As a general guiding principle, I believe this social tenet is a fine, noble principle that promotes harmony and a benevolent, kind, loving world. But it can’t stand on its own. To have these desired results, it has to be bolstered by a common understanding of the limits of courtesy and hospitality, as well as a clear definition of what constitutes abuse of that courtesy. Too, the principal must not be divorced from an equally strong emphasis on the rightness, acceptability and, indeed, the expectation of self care, the principle that even the giver must also receive. 

Otherwise, you end up with everyone falling all over themselves to be considerate of the other and then neither receiving anything in a grand comedy of the absurd. Or, more likely, you end up with a bunch of individuals who do nothing but consume the generosity and energy of the smaller bunch of individuals who burn themselves out on the pyre of selflessness. 

And I’m not even talking about “Mother Teresa” level selflessness. No, it’s the ordinary, small-scale selflessness that somehow becomes a gargantuan burden by the slow erosion of the entire sense of me and my and mine that comes from constant outward focus. It’s years and decades of accumulated yielding of the floor in tiny daily doses that destroys the ability to consciously choose “I want” over “No, please, after you”. It’s always having that pang of shame and urge to justify after the simplest choice that puts you first, like going first into an elevator, or taking the first helping of a dish at dinner, or choosing the movie you want to watch instead of deferring to the group. It’s the compulsion to volunteer to work the weekend or holiday or overtime because someone else’s family life, love life, personal issues are always more important than your own.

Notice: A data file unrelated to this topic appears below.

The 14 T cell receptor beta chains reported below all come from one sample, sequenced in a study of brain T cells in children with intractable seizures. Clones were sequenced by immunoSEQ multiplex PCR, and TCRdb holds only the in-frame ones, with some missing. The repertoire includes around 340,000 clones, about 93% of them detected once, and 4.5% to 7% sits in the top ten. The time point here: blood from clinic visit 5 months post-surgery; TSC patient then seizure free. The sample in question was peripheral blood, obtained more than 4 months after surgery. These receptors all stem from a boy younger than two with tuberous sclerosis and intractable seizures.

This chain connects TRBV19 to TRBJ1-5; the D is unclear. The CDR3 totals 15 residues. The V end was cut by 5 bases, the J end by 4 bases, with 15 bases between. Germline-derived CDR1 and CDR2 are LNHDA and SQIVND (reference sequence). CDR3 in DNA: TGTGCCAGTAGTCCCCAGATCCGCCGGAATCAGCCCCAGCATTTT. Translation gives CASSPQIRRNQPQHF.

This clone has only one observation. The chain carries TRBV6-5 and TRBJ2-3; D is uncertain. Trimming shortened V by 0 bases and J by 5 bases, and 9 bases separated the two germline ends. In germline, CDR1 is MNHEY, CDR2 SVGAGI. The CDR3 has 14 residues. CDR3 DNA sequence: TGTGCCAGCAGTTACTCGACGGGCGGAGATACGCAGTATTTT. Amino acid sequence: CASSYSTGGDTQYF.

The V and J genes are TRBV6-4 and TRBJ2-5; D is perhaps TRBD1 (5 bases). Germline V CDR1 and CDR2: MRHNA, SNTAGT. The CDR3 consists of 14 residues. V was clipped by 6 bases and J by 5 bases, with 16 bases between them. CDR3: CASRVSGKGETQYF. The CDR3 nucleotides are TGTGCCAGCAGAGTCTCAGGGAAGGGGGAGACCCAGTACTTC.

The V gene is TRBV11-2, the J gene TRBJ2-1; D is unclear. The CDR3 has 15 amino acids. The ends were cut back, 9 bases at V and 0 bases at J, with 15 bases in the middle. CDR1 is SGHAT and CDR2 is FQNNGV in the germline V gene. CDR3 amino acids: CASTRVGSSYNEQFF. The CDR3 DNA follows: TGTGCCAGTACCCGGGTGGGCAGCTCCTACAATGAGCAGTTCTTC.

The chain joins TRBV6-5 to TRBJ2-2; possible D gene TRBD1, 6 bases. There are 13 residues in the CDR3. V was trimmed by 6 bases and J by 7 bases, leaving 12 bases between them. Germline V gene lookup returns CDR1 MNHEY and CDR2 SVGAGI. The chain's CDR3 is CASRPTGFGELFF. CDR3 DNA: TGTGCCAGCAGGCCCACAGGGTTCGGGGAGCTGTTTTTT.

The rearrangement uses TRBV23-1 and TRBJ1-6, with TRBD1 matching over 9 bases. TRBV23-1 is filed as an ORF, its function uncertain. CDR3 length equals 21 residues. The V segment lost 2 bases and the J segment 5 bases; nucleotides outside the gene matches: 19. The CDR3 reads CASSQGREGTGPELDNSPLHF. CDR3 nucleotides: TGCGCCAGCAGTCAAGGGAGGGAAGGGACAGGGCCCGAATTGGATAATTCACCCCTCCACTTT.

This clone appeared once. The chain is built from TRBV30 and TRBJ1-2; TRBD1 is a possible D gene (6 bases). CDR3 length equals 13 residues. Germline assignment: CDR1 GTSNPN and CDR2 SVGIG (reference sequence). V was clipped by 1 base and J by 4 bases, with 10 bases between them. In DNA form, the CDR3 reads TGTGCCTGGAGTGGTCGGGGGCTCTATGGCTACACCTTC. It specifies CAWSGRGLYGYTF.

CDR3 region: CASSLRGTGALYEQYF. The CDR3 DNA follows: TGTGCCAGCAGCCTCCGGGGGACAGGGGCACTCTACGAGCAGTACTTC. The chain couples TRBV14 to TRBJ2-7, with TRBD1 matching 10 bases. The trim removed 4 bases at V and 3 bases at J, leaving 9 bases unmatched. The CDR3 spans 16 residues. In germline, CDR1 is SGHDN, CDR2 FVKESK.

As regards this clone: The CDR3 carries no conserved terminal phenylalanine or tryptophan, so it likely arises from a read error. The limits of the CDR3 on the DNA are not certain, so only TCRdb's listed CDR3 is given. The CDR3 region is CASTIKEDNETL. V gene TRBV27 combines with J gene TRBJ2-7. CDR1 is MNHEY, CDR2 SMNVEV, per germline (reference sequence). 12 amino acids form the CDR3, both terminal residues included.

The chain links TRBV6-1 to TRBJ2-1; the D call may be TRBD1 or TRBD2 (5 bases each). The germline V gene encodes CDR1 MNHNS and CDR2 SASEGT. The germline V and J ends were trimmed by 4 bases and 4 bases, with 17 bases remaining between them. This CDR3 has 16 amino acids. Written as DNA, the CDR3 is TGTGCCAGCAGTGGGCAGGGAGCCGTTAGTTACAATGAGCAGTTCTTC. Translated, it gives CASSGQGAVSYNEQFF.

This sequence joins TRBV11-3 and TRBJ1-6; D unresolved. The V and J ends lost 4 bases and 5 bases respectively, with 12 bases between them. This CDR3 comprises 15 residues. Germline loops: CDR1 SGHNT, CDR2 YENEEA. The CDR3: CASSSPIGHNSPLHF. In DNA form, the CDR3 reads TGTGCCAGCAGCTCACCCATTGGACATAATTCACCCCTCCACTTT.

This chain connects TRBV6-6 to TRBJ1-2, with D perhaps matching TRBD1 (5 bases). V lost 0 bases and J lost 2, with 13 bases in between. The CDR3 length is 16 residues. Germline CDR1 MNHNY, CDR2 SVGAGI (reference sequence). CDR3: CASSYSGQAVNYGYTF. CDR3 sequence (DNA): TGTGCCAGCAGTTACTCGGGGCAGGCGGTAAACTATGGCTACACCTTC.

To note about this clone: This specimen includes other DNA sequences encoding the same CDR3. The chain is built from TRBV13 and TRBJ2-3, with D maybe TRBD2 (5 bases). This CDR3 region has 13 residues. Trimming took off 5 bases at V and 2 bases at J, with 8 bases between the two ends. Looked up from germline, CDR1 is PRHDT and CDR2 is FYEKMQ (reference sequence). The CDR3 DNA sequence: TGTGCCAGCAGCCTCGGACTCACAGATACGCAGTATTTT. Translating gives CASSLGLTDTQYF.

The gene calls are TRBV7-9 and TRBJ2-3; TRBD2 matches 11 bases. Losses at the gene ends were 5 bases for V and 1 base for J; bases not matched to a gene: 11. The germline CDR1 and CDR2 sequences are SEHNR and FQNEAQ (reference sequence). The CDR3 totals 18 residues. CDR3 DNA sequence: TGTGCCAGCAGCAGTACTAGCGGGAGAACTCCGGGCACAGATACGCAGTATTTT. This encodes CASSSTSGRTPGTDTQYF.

Is all of that a caricature of extremes? Yes. Wildly inaccurate? No. At least not in my lived experience or in my observation of the lives of my siblings and many others whom I hold dear. I’m willing to bet that anyone reading this also knows at least one person who has taken the lesson of selflessness at least as far as neglecting their own comfort and rest because “there’s just so much to be done and not enough time”. When in actuality, if that person had help attending to the necessaries of all the others, that person would have more time and energy to spend on themselves. 

But that’s the central point: that person wouldn’t think first to spend that extra time and energy on themselves, because that would be selfish, self-indulgent, self-centered and greedy. 

So, at what point is it okay to think of you and your needs or wants first, without guilt or remorse?